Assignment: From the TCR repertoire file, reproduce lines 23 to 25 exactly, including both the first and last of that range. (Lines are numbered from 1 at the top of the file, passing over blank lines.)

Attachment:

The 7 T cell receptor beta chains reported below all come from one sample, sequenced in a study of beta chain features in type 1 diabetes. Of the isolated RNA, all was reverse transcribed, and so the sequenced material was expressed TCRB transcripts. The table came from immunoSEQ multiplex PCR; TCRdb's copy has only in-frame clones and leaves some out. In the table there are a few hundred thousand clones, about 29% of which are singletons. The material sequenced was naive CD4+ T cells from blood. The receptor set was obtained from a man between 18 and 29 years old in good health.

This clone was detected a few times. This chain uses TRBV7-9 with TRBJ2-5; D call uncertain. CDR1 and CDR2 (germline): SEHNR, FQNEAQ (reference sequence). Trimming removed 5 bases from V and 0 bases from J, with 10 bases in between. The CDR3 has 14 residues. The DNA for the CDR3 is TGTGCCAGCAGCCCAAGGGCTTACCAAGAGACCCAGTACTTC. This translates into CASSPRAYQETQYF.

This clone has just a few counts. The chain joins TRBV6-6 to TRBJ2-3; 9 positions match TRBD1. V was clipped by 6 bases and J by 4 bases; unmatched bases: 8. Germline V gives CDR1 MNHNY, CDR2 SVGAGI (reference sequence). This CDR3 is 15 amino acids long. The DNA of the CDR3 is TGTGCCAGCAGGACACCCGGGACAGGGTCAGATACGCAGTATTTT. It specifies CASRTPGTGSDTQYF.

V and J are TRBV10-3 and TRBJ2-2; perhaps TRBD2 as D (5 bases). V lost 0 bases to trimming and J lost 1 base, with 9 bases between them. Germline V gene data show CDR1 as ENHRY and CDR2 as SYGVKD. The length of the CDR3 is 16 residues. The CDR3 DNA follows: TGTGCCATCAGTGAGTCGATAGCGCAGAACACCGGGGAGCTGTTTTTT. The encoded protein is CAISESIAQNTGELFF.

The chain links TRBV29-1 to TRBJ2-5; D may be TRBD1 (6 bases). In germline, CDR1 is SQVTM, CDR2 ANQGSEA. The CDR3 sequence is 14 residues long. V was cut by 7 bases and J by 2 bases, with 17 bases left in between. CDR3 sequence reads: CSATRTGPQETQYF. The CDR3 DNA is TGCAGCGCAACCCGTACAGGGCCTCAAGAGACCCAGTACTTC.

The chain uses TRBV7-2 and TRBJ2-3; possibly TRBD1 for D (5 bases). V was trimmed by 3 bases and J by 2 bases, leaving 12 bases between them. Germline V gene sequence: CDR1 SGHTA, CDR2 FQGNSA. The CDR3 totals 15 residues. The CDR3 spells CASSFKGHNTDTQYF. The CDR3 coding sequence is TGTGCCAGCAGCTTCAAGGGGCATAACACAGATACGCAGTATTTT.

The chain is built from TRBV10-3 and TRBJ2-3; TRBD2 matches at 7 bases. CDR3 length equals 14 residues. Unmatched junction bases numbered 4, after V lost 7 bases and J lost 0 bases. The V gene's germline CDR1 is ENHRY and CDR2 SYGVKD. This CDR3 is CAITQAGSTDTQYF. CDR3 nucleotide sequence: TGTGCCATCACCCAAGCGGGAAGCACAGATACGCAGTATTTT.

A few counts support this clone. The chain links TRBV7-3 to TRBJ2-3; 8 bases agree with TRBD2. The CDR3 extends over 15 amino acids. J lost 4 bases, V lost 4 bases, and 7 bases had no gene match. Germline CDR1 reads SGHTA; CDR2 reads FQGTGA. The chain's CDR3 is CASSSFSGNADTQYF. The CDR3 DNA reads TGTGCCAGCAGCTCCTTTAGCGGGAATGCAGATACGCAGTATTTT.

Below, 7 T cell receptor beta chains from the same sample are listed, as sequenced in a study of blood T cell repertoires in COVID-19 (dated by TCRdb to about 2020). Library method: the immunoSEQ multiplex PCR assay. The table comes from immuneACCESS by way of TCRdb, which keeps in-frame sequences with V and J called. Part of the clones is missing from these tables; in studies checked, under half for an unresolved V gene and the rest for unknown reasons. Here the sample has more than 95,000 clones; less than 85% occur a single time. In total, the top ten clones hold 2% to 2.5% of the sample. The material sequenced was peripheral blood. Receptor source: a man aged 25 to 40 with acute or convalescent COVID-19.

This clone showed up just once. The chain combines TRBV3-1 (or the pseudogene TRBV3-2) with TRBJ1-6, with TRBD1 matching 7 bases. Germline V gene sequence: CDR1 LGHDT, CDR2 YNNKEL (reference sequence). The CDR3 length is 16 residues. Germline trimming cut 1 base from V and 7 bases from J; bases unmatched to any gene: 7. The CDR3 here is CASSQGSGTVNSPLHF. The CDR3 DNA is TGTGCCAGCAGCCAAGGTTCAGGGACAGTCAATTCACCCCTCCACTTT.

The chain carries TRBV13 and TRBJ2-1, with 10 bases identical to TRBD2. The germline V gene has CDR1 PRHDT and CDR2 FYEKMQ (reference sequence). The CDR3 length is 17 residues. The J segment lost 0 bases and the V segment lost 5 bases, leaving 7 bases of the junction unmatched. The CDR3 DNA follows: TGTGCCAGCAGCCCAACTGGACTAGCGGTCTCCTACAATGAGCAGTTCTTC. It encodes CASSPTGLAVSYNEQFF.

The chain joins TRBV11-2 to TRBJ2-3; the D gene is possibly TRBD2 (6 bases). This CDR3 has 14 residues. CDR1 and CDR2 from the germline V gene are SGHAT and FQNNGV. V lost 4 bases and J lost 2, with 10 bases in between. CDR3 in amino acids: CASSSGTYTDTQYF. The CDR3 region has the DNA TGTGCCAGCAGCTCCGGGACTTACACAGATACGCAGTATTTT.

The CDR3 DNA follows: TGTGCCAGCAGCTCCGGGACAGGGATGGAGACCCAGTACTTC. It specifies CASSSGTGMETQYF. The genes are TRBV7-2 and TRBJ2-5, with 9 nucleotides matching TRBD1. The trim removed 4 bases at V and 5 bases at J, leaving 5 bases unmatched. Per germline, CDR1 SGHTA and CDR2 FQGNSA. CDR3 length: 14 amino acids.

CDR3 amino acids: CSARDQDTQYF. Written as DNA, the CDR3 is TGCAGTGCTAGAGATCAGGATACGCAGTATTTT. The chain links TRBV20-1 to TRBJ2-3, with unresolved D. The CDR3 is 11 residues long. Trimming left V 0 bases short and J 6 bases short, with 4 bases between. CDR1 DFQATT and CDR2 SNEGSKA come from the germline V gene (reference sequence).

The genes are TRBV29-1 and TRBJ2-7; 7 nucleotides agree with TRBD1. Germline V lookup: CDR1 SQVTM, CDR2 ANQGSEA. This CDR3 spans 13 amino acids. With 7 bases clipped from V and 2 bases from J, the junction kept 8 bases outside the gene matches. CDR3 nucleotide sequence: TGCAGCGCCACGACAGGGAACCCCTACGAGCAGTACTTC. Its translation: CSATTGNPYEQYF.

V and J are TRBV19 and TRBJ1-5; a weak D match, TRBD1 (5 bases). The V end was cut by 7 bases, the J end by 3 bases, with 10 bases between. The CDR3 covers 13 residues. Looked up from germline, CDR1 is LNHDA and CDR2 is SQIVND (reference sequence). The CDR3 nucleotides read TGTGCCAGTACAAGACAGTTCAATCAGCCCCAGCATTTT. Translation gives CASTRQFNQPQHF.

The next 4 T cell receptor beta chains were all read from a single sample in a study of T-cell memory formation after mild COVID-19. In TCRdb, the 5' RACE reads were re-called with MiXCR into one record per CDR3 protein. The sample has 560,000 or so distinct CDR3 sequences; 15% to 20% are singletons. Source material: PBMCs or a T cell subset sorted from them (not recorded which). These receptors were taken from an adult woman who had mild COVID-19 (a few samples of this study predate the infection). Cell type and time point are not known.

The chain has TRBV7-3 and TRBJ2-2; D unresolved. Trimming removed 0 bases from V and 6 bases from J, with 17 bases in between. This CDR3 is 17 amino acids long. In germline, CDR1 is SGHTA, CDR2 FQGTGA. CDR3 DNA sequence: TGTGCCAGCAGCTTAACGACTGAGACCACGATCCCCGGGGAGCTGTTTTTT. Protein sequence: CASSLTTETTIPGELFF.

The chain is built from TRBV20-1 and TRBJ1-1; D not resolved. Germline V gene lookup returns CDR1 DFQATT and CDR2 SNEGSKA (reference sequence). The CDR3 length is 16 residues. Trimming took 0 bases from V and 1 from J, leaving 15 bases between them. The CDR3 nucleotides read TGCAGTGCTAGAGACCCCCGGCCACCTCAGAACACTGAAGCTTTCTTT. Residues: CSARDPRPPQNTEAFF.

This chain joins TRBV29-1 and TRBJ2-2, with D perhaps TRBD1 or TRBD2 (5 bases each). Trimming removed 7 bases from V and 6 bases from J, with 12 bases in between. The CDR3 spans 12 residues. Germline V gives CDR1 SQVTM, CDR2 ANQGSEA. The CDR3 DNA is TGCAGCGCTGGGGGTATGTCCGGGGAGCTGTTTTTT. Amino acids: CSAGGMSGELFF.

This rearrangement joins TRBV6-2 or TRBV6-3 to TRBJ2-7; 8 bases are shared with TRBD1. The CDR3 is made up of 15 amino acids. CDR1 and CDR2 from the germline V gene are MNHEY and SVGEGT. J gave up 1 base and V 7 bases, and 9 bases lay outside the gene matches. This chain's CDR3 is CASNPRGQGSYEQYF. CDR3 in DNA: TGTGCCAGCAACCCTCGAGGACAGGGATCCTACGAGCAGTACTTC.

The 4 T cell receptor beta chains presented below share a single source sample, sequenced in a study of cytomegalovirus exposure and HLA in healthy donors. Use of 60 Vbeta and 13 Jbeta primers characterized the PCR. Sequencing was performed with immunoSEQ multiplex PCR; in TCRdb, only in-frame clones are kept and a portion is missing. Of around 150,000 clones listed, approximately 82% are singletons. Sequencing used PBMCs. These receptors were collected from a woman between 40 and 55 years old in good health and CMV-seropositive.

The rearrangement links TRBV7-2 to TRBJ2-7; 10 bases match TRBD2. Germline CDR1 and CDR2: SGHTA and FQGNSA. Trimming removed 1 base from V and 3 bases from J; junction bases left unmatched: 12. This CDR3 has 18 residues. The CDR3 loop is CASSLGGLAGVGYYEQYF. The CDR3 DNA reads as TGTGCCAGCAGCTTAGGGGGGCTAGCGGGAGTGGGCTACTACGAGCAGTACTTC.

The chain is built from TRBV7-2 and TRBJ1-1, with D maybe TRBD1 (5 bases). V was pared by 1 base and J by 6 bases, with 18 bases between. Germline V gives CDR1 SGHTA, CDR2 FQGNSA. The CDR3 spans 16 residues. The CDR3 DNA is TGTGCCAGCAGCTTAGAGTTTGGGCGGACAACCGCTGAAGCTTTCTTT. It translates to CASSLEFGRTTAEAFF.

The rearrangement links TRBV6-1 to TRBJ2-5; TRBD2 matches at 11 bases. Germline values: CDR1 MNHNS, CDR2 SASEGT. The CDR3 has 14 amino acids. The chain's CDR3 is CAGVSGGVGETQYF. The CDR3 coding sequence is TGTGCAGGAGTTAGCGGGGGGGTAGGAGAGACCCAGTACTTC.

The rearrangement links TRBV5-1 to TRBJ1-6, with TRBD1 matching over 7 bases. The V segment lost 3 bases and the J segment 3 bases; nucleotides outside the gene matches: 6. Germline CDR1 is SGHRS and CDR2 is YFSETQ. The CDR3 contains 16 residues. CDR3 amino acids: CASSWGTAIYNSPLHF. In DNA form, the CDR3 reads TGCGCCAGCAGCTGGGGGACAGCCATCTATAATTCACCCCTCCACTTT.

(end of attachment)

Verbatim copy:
The rearrangement links TRBV7-2 to TRBJ2-7; 10 bases match TRBD2. Germline CDR1 and CDR2: SGHTA and FQGNSA. Trimming removed 1 base from V and 3 bases from J; junction bases left unmatched: 12. This CDR3 has 18 residues. The CDR3 loop is CASSLGGLAGVGYYEQYF. The CDR3 DNA reads as TGTGCCAGCAGCTTAGGGGGGCTAGCGGGAGTGGGCTACTACGAGCAGTACTTC.

The chain is built from TRBV7-2 and TRBJ1-1, with D maybe TRBD1 (5 bases). V was pared by 1 base and J by 6 bases, with 18 bases between. Germline V gives CDR1 SGHTA, CDR2 FQGNSA. The CDR3 spans 16 residues. The CDR3 DNA is TGTGCCAGCAGCTTAGAGTTTGGGCGGACAACCGCTGAAGCTTTCTTT. It translates to CASSLEFGRTTAEAFF.

The rearrangement links TRBV6-1 to TRBJ2-5; TRBD2 matches at 11 bases. Germline values: CDR1 MNHNS, CDR2 SASEGT. The CDR3 has 14 amino acids. The chain's CDR3 is CAGVSGGVGETQYF. The CDR3 coding sequence is TGTGCAGGAGTTAGCGGGGGGGTAGGAGAGACCCAGTACTTC.